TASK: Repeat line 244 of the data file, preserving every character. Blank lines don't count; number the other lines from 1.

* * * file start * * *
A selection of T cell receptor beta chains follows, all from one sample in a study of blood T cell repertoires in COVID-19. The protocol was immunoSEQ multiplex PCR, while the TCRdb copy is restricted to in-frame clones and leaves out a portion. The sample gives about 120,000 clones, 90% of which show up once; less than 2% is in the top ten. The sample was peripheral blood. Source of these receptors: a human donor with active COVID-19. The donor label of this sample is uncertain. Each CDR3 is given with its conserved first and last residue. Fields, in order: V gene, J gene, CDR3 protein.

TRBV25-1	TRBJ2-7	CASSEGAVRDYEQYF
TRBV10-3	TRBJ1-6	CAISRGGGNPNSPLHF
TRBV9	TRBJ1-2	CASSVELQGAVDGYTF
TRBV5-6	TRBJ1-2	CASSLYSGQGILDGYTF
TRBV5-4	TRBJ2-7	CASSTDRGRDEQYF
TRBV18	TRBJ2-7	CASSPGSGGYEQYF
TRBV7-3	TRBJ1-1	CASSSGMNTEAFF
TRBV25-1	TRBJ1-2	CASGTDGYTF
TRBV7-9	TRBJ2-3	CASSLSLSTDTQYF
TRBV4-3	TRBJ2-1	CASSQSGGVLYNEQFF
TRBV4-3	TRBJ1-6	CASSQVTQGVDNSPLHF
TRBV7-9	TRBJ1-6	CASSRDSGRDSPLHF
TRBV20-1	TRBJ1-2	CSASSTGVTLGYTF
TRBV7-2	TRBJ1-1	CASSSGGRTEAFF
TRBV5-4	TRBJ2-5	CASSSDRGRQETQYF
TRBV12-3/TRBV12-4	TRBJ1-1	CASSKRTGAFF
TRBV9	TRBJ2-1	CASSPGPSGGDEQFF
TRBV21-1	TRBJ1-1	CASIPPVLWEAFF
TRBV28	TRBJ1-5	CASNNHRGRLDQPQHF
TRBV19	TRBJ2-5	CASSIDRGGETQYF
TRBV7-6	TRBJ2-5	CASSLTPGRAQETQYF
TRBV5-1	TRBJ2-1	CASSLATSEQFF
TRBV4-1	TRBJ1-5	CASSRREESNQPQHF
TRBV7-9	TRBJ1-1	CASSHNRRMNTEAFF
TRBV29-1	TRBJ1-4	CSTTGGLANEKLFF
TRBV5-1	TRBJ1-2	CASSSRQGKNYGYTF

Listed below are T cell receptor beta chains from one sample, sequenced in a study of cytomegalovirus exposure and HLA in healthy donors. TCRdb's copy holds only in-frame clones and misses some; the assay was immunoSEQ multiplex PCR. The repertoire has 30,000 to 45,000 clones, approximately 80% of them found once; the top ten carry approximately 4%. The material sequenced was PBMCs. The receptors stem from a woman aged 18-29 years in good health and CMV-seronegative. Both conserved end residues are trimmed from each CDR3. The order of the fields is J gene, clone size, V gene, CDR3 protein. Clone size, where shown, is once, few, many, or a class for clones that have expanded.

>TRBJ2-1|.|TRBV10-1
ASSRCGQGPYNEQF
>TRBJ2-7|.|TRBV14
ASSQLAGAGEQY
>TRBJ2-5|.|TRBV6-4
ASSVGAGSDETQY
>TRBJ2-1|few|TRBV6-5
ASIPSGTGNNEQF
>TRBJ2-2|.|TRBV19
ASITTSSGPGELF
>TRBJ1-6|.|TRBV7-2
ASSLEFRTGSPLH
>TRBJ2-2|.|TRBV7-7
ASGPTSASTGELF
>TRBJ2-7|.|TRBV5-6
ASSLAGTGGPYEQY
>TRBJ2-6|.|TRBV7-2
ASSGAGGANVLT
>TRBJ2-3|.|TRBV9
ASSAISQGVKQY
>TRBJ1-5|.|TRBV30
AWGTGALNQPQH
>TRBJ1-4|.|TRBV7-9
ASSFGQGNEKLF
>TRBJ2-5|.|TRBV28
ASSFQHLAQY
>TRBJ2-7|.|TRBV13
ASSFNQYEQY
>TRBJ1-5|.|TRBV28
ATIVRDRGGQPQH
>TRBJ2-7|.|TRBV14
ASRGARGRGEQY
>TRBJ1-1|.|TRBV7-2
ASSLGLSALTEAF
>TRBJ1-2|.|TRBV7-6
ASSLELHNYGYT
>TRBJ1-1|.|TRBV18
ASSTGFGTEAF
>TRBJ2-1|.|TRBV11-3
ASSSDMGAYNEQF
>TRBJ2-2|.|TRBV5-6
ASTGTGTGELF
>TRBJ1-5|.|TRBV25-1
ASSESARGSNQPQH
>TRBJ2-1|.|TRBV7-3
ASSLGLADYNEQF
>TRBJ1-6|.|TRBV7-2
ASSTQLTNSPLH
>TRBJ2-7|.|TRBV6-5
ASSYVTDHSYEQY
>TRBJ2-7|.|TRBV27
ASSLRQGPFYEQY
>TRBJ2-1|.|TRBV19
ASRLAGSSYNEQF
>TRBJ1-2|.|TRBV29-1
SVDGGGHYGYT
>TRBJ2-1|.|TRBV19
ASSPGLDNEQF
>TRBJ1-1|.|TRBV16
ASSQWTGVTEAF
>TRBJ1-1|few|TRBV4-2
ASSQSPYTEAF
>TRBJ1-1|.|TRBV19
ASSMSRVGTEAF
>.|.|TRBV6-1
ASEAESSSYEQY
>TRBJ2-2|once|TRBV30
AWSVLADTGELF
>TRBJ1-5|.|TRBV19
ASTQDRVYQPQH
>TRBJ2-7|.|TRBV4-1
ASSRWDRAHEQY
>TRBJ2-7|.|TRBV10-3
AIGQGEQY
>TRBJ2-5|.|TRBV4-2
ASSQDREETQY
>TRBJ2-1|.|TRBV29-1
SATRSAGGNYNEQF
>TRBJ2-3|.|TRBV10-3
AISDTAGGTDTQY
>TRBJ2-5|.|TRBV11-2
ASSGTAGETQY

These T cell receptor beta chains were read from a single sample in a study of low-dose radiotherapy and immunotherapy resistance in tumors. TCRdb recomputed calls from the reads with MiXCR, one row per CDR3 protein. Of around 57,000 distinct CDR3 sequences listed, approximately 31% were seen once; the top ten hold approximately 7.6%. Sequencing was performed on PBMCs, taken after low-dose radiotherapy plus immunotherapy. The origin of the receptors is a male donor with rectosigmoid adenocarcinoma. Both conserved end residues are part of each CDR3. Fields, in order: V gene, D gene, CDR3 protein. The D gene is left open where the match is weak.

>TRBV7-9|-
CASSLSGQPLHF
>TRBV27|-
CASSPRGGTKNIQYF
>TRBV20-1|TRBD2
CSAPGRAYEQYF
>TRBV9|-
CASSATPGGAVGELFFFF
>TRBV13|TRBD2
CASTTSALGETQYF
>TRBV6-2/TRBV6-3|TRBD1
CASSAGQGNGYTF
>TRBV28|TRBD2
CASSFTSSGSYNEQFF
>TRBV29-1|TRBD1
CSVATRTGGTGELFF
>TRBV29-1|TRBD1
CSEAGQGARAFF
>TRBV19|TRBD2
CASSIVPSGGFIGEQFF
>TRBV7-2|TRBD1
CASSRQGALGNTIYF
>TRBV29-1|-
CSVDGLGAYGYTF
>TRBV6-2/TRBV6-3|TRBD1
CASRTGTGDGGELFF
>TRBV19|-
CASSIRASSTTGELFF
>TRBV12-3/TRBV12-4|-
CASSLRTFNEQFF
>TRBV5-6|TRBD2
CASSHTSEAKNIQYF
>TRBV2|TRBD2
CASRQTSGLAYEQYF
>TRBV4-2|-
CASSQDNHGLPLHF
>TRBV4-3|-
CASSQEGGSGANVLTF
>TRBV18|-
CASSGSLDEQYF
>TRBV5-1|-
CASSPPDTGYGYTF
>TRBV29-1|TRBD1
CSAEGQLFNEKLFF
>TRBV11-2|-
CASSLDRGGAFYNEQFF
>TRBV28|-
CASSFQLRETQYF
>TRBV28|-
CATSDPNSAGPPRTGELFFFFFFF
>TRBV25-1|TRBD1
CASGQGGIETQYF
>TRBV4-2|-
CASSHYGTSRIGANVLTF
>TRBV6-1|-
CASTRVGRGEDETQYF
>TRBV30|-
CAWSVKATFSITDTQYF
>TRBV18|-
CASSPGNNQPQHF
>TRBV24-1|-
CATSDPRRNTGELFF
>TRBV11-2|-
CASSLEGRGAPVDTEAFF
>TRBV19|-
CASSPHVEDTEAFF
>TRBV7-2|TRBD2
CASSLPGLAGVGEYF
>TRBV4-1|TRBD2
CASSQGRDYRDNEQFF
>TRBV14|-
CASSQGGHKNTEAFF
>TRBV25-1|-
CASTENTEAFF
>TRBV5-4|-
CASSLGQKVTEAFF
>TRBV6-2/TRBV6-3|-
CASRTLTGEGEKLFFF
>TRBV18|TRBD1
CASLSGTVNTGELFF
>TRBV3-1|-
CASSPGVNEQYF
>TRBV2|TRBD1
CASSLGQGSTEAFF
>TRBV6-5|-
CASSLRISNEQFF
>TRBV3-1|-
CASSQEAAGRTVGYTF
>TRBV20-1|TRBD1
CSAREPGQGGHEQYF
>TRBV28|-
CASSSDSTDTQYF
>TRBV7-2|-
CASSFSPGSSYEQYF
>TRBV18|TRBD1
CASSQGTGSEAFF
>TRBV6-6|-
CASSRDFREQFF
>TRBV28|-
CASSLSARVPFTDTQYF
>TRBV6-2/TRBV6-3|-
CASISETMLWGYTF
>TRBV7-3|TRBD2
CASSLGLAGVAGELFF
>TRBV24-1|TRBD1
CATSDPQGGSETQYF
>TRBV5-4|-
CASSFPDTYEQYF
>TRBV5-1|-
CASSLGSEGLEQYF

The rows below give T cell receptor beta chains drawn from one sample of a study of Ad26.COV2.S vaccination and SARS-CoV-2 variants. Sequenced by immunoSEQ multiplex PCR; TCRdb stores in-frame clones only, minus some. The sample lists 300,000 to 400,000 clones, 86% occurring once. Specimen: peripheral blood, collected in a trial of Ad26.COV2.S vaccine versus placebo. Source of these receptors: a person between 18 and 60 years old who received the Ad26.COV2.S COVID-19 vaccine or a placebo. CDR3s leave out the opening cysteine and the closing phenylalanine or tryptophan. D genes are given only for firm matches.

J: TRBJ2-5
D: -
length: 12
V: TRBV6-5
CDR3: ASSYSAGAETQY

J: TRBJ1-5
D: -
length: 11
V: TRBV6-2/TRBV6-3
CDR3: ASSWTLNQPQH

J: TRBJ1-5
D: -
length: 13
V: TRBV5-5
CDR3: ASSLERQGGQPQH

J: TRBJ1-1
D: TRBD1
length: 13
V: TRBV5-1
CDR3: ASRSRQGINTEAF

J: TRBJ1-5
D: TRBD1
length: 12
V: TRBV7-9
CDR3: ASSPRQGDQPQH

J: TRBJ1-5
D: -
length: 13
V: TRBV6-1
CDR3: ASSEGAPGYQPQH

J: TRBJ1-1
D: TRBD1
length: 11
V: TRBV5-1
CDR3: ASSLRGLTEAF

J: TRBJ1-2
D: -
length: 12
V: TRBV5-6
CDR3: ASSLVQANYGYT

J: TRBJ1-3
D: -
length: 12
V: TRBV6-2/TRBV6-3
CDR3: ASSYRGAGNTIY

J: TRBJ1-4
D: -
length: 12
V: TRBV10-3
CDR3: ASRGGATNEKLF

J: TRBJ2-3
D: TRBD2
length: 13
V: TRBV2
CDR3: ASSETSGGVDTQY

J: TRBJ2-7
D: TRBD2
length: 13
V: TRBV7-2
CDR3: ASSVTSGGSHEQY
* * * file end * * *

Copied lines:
D: TRBD1